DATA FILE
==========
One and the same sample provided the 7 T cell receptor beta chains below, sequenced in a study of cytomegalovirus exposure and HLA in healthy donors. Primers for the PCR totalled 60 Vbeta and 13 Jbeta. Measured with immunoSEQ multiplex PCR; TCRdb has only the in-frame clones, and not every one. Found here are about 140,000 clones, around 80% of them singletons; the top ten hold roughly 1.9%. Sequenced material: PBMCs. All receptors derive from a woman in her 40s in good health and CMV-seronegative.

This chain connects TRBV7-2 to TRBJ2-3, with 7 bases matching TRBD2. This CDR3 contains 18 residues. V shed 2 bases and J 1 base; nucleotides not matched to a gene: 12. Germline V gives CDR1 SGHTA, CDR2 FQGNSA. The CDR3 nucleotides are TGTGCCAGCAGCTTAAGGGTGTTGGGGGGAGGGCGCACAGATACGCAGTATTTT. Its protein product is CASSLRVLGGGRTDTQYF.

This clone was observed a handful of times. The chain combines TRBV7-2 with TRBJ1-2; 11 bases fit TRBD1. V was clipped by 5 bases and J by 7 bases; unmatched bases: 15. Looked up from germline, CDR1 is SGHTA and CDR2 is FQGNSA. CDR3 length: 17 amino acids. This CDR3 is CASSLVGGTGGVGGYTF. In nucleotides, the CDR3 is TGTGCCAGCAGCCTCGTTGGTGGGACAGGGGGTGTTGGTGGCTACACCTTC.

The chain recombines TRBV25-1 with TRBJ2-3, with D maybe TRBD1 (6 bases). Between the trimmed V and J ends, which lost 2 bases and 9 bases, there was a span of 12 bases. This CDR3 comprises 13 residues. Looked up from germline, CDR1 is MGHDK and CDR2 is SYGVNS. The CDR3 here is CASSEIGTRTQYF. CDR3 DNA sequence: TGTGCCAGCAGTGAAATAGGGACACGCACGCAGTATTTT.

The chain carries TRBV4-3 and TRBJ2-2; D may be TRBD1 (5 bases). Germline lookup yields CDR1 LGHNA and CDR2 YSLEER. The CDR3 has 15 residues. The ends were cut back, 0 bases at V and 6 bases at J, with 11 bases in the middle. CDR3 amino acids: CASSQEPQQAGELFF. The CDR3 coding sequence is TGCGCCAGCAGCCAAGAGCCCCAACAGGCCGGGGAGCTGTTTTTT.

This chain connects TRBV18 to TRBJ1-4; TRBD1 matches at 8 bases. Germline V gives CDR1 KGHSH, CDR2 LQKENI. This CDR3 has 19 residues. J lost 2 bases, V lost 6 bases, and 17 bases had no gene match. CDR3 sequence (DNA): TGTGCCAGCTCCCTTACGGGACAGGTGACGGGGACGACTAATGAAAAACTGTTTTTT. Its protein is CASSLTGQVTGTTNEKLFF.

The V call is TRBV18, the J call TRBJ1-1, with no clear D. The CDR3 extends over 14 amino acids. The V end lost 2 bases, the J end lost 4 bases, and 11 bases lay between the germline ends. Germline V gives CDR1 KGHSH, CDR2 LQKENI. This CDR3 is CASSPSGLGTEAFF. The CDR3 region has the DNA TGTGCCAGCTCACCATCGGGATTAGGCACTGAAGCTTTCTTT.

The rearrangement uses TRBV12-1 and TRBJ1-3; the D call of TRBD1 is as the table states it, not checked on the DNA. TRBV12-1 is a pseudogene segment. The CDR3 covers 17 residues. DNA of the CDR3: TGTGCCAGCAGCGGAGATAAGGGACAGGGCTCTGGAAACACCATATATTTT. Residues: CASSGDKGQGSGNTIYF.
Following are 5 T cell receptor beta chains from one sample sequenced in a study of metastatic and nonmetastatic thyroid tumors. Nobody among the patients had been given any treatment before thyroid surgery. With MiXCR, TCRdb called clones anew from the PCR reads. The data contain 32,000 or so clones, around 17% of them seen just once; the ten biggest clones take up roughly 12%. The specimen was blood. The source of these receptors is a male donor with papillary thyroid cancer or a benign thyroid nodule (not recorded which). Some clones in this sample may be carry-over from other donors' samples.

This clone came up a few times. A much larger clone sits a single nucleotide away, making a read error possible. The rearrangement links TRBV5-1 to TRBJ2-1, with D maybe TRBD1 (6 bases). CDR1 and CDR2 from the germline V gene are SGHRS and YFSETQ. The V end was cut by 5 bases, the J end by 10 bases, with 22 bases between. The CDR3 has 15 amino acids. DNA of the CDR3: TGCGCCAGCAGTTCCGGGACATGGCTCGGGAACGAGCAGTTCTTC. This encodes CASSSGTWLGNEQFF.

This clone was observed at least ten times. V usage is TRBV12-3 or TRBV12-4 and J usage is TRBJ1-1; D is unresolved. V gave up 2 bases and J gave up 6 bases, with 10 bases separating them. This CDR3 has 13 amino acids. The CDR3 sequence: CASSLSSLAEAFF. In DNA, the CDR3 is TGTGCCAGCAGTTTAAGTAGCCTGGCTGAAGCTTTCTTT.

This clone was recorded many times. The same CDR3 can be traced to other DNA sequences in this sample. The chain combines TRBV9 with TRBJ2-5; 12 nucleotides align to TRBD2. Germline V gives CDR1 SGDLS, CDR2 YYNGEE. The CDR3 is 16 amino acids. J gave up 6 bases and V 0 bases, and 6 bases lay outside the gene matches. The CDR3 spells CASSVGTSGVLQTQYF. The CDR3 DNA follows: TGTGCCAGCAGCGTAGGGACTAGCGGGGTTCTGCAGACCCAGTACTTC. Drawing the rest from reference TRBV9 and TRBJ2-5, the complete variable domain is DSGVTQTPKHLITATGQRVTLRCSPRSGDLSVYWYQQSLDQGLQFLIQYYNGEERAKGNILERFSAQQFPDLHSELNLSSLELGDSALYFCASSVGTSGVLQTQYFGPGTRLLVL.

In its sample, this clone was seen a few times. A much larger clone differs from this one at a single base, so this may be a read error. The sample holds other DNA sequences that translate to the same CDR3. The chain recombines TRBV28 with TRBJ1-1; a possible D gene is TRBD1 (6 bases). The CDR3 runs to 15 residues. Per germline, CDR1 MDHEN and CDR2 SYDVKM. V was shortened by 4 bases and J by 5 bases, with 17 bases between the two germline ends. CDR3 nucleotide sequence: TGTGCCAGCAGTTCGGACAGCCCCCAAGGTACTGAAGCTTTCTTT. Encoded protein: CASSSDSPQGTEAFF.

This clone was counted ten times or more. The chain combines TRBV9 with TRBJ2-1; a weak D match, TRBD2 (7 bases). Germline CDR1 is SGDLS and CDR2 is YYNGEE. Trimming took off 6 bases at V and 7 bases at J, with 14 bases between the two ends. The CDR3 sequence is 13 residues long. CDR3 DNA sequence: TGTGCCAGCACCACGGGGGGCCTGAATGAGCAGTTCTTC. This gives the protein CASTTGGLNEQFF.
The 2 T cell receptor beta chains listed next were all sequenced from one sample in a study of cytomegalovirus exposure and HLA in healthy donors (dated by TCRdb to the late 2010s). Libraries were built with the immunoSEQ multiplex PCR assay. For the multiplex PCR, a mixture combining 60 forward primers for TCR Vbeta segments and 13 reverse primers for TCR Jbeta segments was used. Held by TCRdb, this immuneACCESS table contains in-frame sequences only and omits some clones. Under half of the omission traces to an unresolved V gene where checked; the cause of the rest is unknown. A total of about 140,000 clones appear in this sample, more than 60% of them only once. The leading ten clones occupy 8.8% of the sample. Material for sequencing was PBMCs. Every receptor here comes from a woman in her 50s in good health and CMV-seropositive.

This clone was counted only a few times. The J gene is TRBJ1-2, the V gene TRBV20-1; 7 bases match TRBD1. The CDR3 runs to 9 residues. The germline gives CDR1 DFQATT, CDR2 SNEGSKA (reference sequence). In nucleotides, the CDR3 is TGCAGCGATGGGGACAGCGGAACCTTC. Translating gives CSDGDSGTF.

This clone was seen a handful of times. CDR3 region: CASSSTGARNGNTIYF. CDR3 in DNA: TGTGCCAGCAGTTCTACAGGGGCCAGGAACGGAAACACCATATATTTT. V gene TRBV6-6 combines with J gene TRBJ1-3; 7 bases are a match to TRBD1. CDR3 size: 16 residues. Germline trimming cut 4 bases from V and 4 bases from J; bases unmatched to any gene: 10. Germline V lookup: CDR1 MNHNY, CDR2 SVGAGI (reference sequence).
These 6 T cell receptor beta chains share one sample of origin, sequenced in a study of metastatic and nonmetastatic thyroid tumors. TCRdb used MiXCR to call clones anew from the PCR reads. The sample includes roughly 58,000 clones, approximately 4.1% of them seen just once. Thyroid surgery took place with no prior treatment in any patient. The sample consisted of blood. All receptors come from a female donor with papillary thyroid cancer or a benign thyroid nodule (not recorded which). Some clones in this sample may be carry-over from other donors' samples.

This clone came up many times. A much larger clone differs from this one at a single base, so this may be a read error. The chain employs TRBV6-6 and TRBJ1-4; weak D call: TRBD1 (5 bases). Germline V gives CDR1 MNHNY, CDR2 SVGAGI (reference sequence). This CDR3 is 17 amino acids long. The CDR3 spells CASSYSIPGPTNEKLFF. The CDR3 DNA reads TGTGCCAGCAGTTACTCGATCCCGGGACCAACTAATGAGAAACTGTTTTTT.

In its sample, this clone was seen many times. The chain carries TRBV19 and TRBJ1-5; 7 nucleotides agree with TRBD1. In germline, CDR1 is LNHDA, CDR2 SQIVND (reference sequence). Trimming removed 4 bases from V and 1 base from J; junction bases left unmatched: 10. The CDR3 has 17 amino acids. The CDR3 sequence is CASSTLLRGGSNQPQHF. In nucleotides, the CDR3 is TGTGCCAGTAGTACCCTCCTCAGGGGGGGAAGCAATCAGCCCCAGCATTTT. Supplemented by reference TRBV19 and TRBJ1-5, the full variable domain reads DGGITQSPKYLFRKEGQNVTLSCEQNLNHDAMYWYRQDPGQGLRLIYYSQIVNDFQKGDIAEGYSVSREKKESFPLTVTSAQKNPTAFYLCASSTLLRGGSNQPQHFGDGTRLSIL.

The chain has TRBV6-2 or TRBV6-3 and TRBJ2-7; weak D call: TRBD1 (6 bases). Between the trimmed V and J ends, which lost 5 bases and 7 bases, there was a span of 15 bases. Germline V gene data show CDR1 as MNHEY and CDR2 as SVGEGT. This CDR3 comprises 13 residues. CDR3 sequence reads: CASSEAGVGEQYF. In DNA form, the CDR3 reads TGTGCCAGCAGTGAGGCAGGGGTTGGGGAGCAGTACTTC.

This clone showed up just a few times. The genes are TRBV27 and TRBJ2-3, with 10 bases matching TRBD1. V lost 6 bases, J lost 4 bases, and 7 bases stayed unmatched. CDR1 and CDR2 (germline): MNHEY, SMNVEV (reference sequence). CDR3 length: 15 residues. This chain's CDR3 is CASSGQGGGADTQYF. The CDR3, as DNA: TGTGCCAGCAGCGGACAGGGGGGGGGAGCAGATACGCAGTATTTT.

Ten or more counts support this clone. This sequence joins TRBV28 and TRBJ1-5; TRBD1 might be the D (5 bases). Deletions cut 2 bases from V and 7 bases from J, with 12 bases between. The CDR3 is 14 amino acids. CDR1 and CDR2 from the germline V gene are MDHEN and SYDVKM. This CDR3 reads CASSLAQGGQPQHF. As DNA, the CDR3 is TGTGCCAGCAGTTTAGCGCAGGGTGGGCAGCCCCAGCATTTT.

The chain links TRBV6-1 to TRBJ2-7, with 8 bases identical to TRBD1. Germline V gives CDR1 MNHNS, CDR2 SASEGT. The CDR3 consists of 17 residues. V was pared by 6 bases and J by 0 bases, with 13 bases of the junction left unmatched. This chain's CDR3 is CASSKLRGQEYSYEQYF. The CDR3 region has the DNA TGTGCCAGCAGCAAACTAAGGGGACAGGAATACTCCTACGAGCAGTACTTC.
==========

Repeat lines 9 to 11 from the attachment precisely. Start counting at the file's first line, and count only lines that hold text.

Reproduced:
Following are 5 T cell receptor beta chains from one sample sequenced in a study of metastatic and nonmetastatic thyroid tumors. Nobody among the patients had been given any treatment before thyroid surgery. With MiXCR, TCRdb called clones anew from the PCR reads. The data contain 32,000 or so clones, around 17% of them seen just once; the ten biggest clones take up roughly 12%. The specimen was blood. The source of these receptors is a male donor with papillary thyroid cancer or a benign thyroid nodule (not recorded which). Some clones in this sample may be carry-over from other donors' samples.

This clone came up a few times. A much larger clone sits a single nucleotide away, making a read error possible. The rearrangement links TRBV5-1 to TRBJ2-1, with D maybe TRBD1 (6 bases). CDR1 and CDR2 from the germline V gene are SGHRS and YFSETQ. The V end was cut by 5 bases, the J end by 10 bases, with 22 bases between. The CDR3 has 15 amino acids. DNA of the CDR3: TGCGCCAGCAGTTCCGGGACATGGCTCGGGAACGAGCAGTTCTTC. This encodes CASSSGTWLGNEQFF.

This clone was observed at least ten times. V usage is TRBV12-3 or TRBV12-4 and J usage is TRBJ1-1; D is unresolved. V gave up 2 bases and J gave up 6 bases, with 10 bases separating them. This CDR3 has 13 amino acids. The CDR3 sequence: CASSLSSLAEAFF. In DNA, the CDR3 is TGTGCCAGCAGTTTAAGTAGCCTGGCTGAAGCTTTCTTT.